Figure 6: miR-7-5p downregulates NF-κB transcriptional activity and downstream NF-κB targets in melanoma cells. A. Luciferase reporter assay with WM266-4, A2058 and 1205Lu cells that were transfected with NF-κB cignal luciferase reporter or negative control luciferase reporter, and either miR-7-5p or miR-NC precursor molecules (10 nM), RelA siRNA (si-RelA7, positive control for assay) or negative control siRNA (si-NC) at 5 nM. *, p-value < 0.01. B. ELISA analysis of secreted and intracellular expression of IL-1β, IL-6 and IL-8 in 1205Lu cells 3 d post-transfection with either miR-7-5p or miR-NC precursor molecules, or si-RelA7 or si-NC. *, p-value < 0.01.

RelA is a functional target of miR-7-5p

Next, we sought to establish a functional role for RelA as a miR-7-5p target in melanoma, such that repression of RelA and its downstream signaling might in part explain the capacity of miR-7-5p to inhibit proliferation, migration and invasion of melanoma cells. WM266-4 and 1205Lu cells were transfected with five different RelA siRNAs, each of which reduced RelA mRNA and protein expression by approximately 70-95% in both cell lines (Figure S6B-C). Silencing of RelA expression in WM266-4 cells significantly reduced their viability (Figure 7A), colony forming potential in both 2D and 3D models (Figure 7B), and also resulted in G0/G1 phase cell cycle arrest (Figure 7C). Similar results were obtained with 1205Lu cells (Figure S7A-C). Furthermore, transfection of 1205Lu cells with RelA siRNAs significantly reduced the rate of cell migration and invasion, impaired wound closure in a wound healing assay, and suppressed invasion of melanoma spheroids (Figure 7D-F). Thus, RelA knockdown was able to recapitulate the phenotypic effects of ectopic miR-7-5p overexpression in melanoma cells. Collectively, these data suggest that miR-7-5p is a potent inhibitor of melanoma growth, migration and invasion, at least in part through the targeted reduction of RelA expression/activity and its downstream targets.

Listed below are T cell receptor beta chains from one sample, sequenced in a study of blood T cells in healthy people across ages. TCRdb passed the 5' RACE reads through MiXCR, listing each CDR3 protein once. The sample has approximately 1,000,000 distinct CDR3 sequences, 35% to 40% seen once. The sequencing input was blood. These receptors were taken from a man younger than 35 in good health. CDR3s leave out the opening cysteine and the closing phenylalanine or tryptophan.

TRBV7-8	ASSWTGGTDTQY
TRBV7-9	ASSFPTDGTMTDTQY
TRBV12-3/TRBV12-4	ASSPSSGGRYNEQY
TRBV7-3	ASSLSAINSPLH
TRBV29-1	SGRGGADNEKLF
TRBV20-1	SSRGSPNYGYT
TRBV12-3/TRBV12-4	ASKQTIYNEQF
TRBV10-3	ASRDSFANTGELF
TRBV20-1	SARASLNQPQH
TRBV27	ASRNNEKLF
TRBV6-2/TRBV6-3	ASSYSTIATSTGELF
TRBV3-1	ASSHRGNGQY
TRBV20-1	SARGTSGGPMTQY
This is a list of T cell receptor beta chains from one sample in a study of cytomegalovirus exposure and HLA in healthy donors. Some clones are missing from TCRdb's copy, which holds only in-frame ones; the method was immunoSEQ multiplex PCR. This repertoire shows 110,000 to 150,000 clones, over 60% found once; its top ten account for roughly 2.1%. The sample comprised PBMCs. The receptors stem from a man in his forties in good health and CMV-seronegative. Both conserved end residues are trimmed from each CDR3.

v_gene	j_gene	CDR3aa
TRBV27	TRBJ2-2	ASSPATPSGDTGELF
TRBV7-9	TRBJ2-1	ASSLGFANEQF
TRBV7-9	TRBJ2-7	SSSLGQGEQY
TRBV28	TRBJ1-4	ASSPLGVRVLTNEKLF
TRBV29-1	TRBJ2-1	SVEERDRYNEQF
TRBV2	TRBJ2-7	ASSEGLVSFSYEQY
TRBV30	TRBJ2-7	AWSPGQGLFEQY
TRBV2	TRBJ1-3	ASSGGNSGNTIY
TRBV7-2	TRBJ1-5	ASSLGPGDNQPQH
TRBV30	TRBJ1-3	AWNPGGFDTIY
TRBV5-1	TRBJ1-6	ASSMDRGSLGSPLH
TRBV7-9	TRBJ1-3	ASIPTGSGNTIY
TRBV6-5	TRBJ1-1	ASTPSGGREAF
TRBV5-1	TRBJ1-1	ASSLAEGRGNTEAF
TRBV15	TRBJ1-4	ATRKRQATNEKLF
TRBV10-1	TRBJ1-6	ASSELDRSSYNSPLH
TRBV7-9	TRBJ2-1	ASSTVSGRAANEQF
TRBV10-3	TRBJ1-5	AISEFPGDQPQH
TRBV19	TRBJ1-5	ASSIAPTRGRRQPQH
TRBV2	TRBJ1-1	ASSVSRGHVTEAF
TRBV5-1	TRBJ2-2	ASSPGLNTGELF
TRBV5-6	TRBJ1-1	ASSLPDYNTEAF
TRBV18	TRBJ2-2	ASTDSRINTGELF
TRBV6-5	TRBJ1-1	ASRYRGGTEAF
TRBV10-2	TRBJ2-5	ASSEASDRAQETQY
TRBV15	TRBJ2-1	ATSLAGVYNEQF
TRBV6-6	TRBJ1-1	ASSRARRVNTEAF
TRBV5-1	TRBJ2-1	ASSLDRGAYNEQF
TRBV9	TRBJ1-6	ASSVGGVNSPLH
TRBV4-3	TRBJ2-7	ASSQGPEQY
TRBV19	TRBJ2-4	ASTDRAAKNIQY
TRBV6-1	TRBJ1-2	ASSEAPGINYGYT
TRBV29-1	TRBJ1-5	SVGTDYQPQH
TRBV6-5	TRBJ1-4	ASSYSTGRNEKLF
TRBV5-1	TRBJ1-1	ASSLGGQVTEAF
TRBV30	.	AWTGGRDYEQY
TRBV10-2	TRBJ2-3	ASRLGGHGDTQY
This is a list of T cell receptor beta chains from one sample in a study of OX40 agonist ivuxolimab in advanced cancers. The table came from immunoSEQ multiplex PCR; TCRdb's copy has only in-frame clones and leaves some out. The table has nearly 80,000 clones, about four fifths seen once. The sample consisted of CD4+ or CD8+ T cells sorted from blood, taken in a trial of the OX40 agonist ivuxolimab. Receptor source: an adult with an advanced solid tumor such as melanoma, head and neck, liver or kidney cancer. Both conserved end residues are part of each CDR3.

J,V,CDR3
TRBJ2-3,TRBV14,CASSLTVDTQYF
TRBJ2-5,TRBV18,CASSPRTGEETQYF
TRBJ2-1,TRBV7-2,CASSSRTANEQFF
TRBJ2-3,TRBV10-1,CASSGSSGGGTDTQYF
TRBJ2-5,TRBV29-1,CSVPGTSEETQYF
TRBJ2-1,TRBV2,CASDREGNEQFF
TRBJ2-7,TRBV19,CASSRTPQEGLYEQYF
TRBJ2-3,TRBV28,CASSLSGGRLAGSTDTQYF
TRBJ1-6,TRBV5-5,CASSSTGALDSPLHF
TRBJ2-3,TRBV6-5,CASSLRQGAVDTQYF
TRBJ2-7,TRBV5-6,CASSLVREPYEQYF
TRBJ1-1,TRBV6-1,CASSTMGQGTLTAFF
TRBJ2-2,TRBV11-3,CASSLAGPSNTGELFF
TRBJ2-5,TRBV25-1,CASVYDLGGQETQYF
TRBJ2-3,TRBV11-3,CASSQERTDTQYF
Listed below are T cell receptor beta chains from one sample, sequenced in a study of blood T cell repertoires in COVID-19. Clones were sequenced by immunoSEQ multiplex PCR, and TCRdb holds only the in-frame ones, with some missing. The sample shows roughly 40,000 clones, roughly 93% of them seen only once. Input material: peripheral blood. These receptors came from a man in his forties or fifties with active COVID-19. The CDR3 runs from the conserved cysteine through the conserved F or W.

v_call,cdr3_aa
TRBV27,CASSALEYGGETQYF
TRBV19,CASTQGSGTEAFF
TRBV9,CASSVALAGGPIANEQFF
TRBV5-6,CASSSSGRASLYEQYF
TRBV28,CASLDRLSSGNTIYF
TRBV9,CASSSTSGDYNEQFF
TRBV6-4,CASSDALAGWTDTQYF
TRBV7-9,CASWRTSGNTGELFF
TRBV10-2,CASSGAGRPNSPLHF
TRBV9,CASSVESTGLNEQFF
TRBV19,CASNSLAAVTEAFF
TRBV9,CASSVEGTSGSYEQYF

RelA knockdown recapitulates the effects of miR-7-5p on melanoma cell viability, cell cycle, migration and invasion.

Figure 7: RelA knockdown recapitulates the effects of miR-7-5p on melanoma cell viability, cell cycle, migration and invasion. A. Cell viability assay (MTS) of WM266-4 cells transfected with RelA siRNAs (si-RelA1 or 2) or si-NC for 5 d at 5 nM. B. Representative images of 2D (plastic) and 3D (matrigel) colony formation assay of WM266-4 cells transfected with RelA siRNAs (si-RelA1 or 2) or si-NC (5 nM) for 14 d period and stained with crystal violet and number of colonies shown graphically. *, p-value < 0.001. C. Flow cytometric cell cycle analysis of WM266-4 cells transfected with RelA siRNAs (si-RelA1 or 2) or si-NC (5 nM) for 3 d. D.. xCELLigence real-time assays of migration and invasion following transfection of RelA siRNAs (si-RelA1 or 2) or si-NC (5 nM) for 48 h. E. Wound healing assay of 1205Lu cells transfected with either RelA siRNAs (si-RelA1 or 2) or si-NC (5 nM) for 48 h prior to addition to 35 mm µ-dishes. Bar graph showing percentage differences in wound closure after 24 h. *, p-value < 0.01. F. 3D melanoma spheroid assay of 1205Lu cells transfected with RelA siRNAs (si-RelA1 or 2) or si-NC (5 nM), cultured to form spheroids and embedded in a matrix of collagen I. Invasion was monitored for 24 h and representative images are shown.


miR-7-5p suppresses the growth and metastasis of several tumor types, including hepatocellular carcinoma, breast cancer, glioma and gastric cancer, by inhibiting the expression of specific target genes, including EGFR and its signaling pathways [21, 39, 40]. Given that melanoma is typically not driven by aberrant EGFR expression and/or signaling, this study aimed to clarify the functional and clinical relevance of miR-7-5p in melanoma, and to identify critical pathways through which miR-7-5p acts in this disease. We found that overexpression of miR-7-5p not only suppresses melanoma cell growth and cell cycle progression, but also tumor cell migration, invasion and metastasis in vivo. Gene expression analyses revealed a signature of putative miR-7-5p target genes associated with melanoma and metastasis. Further, aberrant expression of some of these genes including RelA, POLE4 and SP1 had prognostic implications in terms of melanoma patient survival. We focused on RelA, due to its negative association with miR-7-5p expression and emerging evidence establishing it as a potential target for metastatic melanoma treatment [41-43]. Our study shows that RelA is a direct target of miR-7-5p, via two independent binding sites in its 3'-UTR, which reduces its expression, activity and downstream signaling, and our functional experiments validate RelA as a critical mediator of the anti-metastatic effects of miR-7-5p in melanoma.